An Inequality with Determinants V

Problem

Inequality With Determinants IV

Lemma

For $x,y,z,t\in\mathbb{R},$

$\displaystyle\begin{align} \Delta' &=\left|\begin{array}{cccc} \,x & y & z & t\\ y & x & t & z\\ z & t & x & y\\ t & z & y & x\end{array}\right|\\ &=(x+y+z+t)(x-y+z-t)(x+y-z-t)(x-y-z+t). \end{align}$

Proof 1 of Lemma

We shall compute the determinant first using row and/or column operations, describing each step symbolically next to the determinant the operation applied to:

$\displaystyle\begin{align} \Delta' &=\left|\begin{array}{cccc} \,x & y & z & t\\ y & x & t & z\\ z & t & x & y\\ t & z & y & x\end{array}\right|^{(r_1\,=:\,r_1+r_2+r_3+r_4)}\\ &=(x+y+z+t)\left|\begin{array}{cccc} \,1 & 1 & 1 & 1\\ y & x & t & z\\ z & t & x & y\\ t & z & y & x\end{array}\right|^{(c_4\,=:\,c_4-c_3+c_2-c_1)}\\ &=(x+y+z+t)(x-y+z-t)\left|\begin{array}{cccc} \,1 & 1 & 1 & 0\\ y & x & t & 1\\ z & t & x & -1\\ t & z & y & 1\end{array}\right|^{(c_2\,=:\,c_2-c_1,\, c_3\,=:\,c_3-c_1)}\\ &=(x+y+z+t)(x-y+z-t)\left|\begin{array}{cccc} \,1 & 0 & 0 & 0\\ y & x-y & t-y & 1\\ z & t-z & x-z & -1\\ t & z-t & y-t & 1\end{array}\right|\\ &=(x+y+z+t)(x-y+z-t)\left|\begin{array}{ccc} x-y & t-y & 1\\ t-z & x-z & -1\\ z-t & y-t & 1\end{array}\right|^{(r_1\,=:\,r_1+r_2,\, r_3\,=:\,r_3+r_2)}\\ &=(x+y+z+t)(x-y+z-t)\left|\begin{array}{ccc} x-y+t-z & x-y+t-z & 0\\ t-z & x-z & -1\\ 0 & x+y-z-t & 0\end{array}\right|\\ &=(x+y+z+t)(x-y+z-t)\left|\begin{array}{cc} x-y+t-z & x-y+t-z\\ 0 & x+y-z-t\end{array}\right|\\ &=(x+y+z+t)(x-y+z-t)(x-y+t-z)(x+y-z-t). \end{align}$

Proof 2 of Lemma

Note that the matrix in the lemma is defined blockwise, say:

$\displaystyle S= \left(\begin{array}{cccc} \,x & y & z & t\\ y & x & t & z\\ z & t & x & y\\ t & z & y & x\end{array}\right)= \left(\begin{array}{cc}\,A & B\\B & A\end{array}\right),$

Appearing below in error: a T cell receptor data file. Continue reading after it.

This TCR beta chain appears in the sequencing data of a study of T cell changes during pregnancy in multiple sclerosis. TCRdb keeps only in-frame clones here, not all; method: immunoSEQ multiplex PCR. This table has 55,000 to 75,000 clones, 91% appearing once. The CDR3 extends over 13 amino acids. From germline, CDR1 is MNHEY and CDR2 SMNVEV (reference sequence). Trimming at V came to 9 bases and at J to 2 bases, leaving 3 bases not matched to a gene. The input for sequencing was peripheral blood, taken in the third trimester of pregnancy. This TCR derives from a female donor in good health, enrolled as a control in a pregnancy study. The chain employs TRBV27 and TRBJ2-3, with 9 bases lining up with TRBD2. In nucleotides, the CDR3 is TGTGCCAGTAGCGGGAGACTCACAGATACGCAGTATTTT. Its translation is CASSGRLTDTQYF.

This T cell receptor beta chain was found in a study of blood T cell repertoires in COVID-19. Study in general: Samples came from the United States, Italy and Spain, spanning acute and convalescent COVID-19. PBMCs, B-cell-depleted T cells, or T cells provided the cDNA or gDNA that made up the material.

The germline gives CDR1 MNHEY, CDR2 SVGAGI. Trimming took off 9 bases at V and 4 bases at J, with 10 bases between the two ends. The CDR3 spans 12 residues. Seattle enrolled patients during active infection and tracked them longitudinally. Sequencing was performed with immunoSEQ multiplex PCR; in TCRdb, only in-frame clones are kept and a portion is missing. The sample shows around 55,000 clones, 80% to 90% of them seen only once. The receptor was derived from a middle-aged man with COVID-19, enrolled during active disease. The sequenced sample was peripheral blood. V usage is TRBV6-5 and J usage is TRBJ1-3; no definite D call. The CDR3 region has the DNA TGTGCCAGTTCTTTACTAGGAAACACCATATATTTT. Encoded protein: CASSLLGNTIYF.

where $A=\left(\begin{array}{cc}\,x & y\\y & x\end{array}\right)\,$ and $B=\left(\begin{array}{cc}\,t & z\\z & t\end{array}\right).\,$ It is easily verifiable that the matrices commute: $AB=BA,\,$ which allows for an application of Silvester's theorem, concerning the determinants of block-matrices. In our case,

$\begin{align} \det(S) &=\det(A^2-B^2)\\ &=(x^2+y^2-t^2-z^2)^2-[2(xy-tz)]^2\\ &=(x^2+y^2-t^2-z^2-2xy+2tz)(x^2+y^2-t^2-z^2+2xy-2tz)\\ &=((x-y)^2-(t-z)^2)((x+y)^2-(t+z)^2) \end{align}$

which is exactly the same expession as above.

Reference

  1. John R. Silvester, Determinants of Block Matrices, The Mathematical Gazette, Vol. 84, No. 501 (Nov., 2000), pp. 460-467

Solution

In the problem, let $\displaystyle x=s,\,$ $\displaystyle y=\frac{a^2b}{a^3+b},\,$ $\displaystyle z=\frac{b^2c}{b^3+c},\,$ $\displaystyle t=\frac{c^2a}{c^3+a}.\,$ We have, for example, by the AM-GM inequality,

$\displaystyle\begin{align} \frac{a^2b}{a^3+b} &\le \frac{a^2b}{2a\sqrt{ab}}=\frac{ab}{2\sqrt{ab}}=\frac{\sqrt{ab}}{2}\\ &=\frac{a+b}{4}. \end{align}$

For equality, we need $a^3=b\,$ and also $a=b,\,$ with the only feasible solution $a=b=1.$

Similarly to the above, $\displaystyle\frac{b^2c}{b^3+c}\le\frac{b+c}{4}\,$ and $\displaystyle\frac{c^2a}{c^3+a}\le\frac{c+a}{4}.\,$ From these we conclude that $y+z+t\le x\,$ which guarantees that all four factors in Lemma are non-negative, making $\Delta'\ge 0\,$ and also $\Delta\ge 0.\,$ The equality in $y+z+t\le x\,$ is achieved when $a=b=c=1.\,$ Otherwise, $\Delta\gt 0.$

Acknowledgment

The inequality from the Romanian Mathematical Magazine has been shared at the CutTheKnotMath facebook page by Dan Sitaru. The problem and the solution above are due to Dan Sitaru and Leo Giugiuc. I reproduce that part here because of a lemma of a general character, interesting in its own right. The article gives another solution due to Soumava Chakraborty (India).

 

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